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Surgeons perform kidney transplant with patient awake during procedure

Man awake for kidney transplant surgery
Man gets kidney transplant surgery while awake 01:45

Surgeons at Northwestern Medicine performed a kidney transplant on an awake patient, marking a first for the Chicago-based healthcare system. 

The patient, 28-year-old John Nicholas of Chicago, felt no pain during the May 24 procedure and was discharged the next day. Typically a patient is hospitalized for 2-3 days following a kidney transplant at Northwestern Memorial Hospital, while the national average for a hospital stay after a kidney transplant is seven days.

"It was a pretty cool experience to know what was happening in real time and be aware of the magnitude of what they were doing," Nicholas said in a news release, adding he felt "no sensation whatsoever." "I had been given some sedation for my own comfort, but I was still aware of what they were doing. Especially when they called out my name and told me about certain milestones they had reached."

Instead of normal general anesthesia, doctors used a single-spinal anesthesia shot, which is similar to what's used during cesarean sections

"It was truly life-changing," Nicholas said at a news conference Monday.

Nicholas needed "zero opioid narcotic pain medication — so just that, in and of itself, is great," Dr. Satish Nadig, transplant surgeon and director of the Northwestern Medicine Comprehensive Transplant Center, said at the news conference. 

John Nicholas awake in the operating room.  José M. Osorio

The other exciting element? "The patient was able to be discharged home in less than 24-hours, basically making this an outpatient procedure," Nadig said in a news release. "Our hope is that awake kidney transplantation can decrease some of the risks of general anesthesia while also shortening a patient's hospital stay."

It may also offer increased accessibility for those who are at higher risk to undergo general anesthesia.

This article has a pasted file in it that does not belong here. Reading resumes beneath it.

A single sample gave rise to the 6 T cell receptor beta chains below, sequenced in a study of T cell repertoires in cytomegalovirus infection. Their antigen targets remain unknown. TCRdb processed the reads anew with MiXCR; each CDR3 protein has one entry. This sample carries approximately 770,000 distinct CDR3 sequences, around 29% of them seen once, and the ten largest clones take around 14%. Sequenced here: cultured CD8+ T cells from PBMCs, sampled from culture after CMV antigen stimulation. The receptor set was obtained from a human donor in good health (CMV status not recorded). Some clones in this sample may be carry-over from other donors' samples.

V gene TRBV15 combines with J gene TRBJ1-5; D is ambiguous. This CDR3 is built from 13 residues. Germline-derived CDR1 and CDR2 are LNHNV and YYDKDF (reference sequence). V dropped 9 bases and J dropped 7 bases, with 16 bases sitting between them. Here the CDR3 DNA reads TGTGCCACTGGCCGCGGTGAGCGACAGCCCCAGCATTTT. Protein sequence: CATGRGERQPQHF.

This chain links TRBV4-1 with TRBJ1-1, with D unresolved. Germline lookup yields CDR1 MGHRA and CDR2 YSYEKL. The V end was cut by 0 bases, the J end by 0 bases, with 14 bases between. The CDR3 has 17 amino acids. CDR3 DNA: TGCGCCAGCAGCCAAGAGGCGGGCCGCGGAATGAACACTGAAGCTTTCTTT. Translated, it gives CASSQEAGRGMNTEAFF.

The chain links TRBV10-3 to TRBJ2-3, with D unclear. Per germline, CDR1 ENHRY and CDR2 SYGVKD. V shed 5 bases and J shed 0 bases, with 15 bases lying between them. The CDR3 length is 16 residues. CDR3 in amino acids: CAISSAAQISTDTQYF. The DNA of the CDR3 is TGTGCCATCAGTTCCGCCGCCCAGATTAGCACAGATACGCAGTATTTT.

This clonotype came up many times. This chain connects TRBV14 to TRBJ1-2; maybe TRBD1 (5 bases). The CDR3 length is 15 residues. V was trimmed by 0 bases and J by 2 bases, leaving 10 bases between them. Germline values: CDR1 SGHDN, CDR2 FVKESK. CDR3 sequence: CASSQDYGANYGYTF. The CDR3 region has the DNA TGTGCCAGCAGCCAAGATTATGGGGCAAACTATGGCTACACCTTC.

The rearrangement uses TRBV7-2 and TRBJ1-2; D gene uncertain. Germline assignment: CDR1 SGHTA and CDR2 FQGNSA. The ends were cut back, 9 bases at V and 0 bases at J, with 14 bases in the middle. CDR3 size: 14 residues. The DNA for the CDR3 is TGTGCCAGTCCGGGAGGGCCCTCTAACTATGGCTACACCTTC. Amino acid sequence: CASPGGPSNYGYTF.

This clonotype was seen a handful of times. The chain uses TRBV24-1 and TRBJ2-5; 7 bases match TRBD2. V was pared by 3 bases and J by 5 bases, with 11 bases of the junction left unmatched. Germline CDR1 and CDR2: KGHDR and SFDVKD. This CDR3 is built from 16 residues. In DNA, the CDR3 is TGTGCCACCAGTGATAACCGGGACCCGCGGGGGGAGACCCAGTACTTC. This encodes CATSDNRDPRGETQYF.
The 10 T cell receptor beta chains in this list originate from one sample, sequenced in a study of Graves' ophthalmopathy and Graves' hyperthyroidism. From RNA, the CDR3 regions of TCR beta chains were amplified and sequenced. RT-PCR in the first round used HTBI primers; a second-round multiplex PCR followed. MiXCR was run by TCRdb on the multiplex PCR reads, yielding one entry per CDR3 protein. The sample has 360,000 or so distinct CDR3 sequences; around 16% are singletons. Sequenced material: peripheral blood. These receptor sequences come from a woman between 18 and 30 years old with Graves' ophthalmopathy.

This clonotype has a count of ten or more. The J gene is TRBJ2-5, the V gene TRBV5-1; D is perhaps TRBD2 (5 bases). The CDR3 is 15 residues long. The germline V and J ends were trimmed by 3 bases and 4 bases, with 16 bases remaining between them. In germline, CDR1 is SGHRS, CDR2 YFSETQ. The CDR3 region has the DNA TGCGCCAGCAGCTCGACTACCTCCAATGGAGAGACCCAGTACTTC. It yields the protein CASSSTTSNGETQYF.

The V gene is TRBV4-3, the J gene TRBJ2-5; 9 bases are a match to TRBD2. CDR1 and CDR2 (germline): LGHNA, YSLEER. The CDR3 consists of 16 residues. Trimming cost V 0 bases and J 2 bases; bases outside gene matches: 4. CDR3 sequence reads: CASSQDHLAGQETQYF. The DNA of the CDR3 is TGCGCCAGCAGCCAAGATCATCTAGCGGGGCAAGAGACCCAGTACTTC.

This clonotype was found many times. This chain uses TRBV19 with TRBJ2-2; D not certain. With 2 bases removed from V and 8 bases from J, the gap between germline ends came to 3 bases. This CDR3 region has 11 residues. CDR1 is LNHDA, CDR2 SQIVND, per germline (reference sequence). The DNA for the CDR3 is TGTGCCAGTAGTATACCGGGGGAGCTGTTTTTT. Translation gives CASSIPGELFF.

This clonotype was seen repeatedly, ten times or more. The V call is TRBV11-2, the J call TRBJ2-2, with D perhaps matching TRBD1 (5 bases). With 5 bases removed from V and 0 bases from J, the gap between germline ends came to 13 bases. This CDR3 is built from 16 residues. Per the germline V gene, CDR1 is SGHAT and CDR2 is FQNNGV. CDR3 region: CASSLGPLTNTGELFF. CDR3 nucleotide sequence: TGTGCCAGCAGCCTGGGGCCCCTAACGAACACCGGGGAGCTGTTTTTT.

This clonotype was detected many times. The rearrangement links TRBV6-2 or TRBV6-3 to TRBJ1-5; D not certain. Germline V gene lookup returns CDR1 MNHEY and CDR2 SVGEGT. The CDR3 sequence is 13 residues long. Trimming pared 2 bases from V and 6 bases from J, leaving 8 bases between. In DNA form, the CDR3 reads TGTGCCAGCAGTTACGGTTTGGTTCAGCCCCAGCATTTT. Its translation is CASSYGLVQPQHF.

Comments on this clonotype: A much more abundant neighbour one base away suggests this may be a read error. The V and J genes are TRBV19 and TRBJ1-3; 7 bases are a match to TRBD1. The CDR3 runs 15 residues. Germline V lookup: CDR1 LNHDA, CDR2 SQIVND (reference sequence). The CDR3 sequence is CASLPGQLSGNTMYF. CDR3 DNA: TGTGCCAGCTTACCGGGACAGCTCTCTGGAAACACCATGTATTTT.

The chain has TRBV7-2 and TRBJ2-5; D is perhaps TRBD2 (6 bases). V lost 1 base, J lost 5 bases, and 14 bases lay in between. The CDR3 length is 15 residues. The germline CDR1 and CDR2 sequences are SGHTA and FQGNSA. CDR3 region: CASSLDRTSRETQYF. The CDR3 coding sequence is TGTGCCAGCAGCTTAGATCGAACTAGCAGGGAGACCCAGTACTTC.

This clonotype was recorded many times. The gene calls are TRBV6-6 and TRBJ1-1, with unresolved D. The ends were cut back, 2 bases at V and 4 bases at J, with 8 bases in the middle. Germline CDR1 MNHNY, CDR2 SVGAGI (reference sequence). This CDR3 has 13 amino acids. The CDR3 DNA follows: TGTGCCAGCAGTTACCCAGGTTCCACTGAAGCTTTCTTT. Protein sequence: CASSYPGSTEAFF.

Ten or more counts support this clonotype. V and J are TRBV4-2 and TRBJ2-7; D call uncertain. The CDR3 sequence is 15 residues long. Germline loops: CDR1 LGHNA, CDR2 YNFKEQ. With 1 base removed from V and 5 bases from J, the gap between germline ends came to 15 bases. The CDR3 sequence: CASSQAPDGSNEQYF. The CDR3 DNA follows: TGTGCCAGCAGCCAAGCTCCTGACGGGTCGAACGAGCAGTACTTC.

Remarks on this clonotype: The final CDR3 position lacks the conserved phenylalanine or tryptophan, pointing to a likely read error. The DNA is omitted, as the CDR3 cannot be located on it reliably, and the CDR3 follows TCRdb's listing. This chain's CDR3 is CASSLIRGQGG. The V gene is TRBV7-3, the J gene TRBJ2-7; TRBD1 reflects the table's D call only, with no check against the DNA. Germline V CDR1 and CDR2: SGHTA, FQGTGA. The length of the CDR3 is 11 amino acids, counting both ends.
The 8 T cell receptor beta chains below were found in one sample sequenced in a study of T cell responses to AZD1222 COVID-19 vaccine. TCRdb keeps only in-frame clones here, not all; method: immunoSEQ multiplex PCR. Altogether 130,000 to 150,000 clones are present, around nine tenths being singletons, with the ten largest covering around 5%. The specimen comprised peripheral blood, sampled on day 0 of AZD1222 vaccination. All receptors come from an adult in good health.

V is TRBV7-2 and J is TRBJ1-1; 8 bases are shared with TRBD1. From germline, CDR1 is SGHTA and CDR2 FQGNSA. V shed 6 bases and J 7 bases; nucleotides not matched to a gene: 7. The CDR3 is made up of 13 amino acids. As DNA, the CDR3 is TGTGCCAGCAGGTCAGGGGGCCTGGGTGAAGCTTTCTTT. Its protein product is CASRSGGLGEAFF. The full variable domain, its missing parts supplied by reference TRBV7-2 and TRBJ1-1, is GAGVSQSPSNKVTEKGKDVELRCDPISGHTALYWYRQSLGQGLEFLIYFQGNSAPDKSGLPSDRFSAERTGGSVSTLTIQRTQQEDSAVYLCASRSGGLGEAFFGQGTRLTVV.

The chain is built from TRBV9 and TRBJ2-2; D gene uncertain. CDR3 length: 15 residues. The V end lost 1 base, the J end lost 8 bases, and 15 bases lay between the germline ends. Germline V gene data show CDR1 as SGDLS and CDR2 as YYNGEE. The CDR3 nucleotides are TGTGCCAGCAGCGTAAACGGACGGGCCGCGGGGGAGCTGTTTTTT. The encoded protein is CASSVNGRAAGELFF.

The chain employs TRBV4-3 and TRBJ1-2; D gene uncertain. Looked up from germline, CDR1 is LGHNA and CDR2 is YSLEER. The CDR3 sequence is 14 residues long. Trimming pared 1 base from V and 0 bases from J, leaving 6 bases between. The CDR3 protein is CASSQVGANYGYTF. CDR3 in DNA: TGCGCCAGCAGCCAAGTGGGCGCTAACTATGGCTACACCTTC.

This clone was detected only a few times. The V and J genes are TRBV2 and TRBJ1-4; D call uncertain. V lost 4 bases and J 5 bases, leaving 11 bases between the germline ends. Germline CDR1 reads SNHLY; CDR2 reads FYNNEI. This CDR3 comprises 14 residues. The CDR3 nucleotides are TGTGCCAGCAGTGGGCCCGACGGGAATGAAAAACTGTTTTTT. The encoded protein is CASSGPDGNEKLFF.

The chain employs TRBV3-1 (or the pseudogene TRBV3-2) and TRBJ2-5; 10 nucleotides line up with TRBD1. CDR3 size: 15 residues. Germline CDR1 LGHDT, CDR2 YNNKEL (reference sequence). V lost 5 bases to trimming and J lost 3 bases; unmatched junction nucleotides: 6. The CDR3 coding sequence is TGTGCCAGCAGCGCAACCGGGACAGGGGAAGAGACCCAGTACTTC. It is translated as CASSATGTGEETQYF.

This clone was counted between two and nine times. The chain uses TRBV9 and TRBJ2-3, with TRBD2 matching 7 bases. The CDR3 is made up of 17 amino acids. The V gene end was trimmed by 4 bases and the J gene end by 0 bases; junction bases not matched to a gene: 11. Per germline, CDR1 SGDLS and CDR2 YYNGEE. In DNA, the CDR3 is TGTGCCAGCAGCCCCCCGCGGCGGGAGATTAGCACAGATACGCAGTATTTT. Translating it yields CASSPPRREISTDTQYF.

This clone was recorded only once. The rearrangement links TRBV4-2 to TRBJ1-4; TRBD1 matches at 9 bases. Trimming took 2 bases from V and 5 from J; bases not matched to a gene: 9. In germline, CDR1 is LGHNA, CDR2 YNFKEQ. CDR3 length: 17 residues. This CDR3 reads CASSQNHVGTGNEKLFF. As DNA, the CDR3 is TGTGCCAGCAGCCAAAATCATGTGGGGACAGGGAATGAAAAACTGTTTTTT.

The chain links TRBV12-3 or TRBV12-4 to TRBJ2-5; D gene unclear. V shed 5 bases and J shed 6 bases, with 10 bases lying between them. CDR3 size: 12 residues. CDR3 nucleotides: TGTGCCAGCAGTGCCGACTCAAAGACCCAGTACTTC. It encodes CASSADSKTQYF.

"Patients with cognitive dysfunction, heart or lung disease — general anesthesia poses an even greater risk to their overall health. So by doing a spinal anesthetic for the kidney transplantation, we were able to bypass these risks associated with general anesthesia," Dr. Vicente Garcia Tomas, anesthesiologist and chief of regional anesthesiology and acute pain medicine at Northwestern Memorial Hospital, said during Monday's news conference.

While this wasn't the case for Nicholas, he was a candidate thanks to "his age, limited risk factors and eagerness to participate in a medical first," Nadig said at the conference. 

"During surgery, I was even able to able to show John his kidney, which was the first time I've ever been able to do that with a patient," he added. "Because of John, he's moving the entire field of transplantation forward."

Nicholas said the moment he was able to see the organ in his doctor's hand was "extremely powerful."

Nicholas began having kidney issues at 16 after being diagnosed with Crohn's disease years prior. Though he was able to manage his condition for years with medication, in early 2022 his declining kidney function made it clear he would need a transplant.

With his mom unable to donate following a breast cancer diagnosis, his childhood best friend, 29-year-old Pat Wise, didn't hesitate to fill out a donor form and was declared a match. 

"We always called ourselves 'ride or die' friends, and this example shows that we have each other's backs. It meant the world to me. It's truly been life-changing," Nicholas said, who added he's looking forward to having more energy for bicycle rides and enjoying pizza after having to previously limit his salt intake.

During the news conference, Wise surprised Nicholas with a pizza delivery.

"John and Pat are a great example of why organ donation is important, how it can be life-changing (and) can also lead to the ultimate pizza party," Nadig said.

The transplant team at the end of surgery.  José M. Osorio

Now Northwestern Medicine is looking to establish the AWAKE Program (Accelerated Surgery Without General Anesthesia in Kidney Transplantation) for other patients who want a similar operation.

"It really opens up a whole new door and is another tool in our toolbelt for the field of transplantation," Nadig said.

Editor's note: This procedure was the first of its kind for Northwestern Medicine, not the first ever. The story and headline have been updated.

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